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Catacombs


The name catacomb is derived from the Greek kata kyumbas (at the gorge), which was romanized to ad catacumbas. What the Romans meant was a valley, with the oldest known Roman catacomb S. Sebastiano. The subterranean, mazelike, antique graves at Rome were called catacombs. Today the definition of catacombs is often simplyfied to underground tunnels with compartments dug into the sides to hold graves.

The reason why catacombs were dug originally are numerous, cellars, storage rooms, cave housings and much more. During the Roman Empire, at the time when the Christians were pursued, they used the catacombs as an hideout. They built their churches underground and buried their deads underground. This was the only possibility to bury them according to the Christian believs.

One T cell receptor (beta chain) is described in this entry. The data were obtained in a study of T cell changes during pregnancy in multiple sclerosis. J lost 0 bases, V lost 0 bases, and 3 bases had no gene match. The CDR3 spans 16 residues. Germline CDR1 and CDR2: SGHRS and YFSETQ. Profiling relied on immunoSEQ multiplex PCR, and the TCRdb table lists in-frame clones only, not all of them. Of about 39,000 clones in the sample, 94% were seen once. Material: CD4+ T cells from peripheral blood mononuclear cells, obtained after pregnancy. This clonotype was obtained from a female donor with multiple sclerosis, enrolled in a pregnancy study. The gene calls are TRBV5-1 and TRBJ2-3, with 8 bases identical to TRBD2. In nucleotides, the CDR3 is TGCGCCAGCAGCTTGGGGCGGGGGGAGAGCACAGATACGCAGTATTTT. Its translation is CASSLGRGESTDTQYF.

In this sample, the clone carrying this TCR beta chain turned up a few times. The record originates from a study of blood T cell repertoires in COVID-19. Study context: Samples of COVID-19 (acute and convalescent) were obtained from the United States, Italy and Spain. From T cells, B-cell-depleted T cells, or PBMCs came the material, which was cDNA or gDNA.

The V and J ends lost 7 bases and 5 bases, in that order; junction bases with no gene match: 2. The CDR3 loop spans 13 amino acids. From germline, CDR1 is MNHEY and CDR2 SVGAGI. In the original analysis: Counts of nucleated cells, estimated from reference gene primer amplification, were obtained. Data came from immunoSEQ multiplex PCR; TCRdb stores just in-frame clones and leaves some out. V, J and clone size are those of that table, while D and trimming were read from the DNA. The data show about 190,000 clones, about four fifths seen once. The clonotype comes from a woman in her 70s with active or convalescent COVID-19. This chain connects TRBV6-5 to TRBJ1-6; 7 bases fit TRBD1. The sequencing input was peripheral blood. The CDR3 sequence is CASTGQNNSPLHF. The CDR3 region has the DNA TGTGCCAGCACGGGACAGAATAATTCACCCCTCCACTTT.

The Christians used the caverns to hide and to live, and most important to worship god, but the word catacomb became a synonym for undergound graves. Today many catacombs in Europe are going back to the times of the pest, when so many people died, that they were buried in piles everywhere possible.

Sometimes the word catacombs is used for cellars of unknown origin and usage, but it is always used for artificial caverns.


See also


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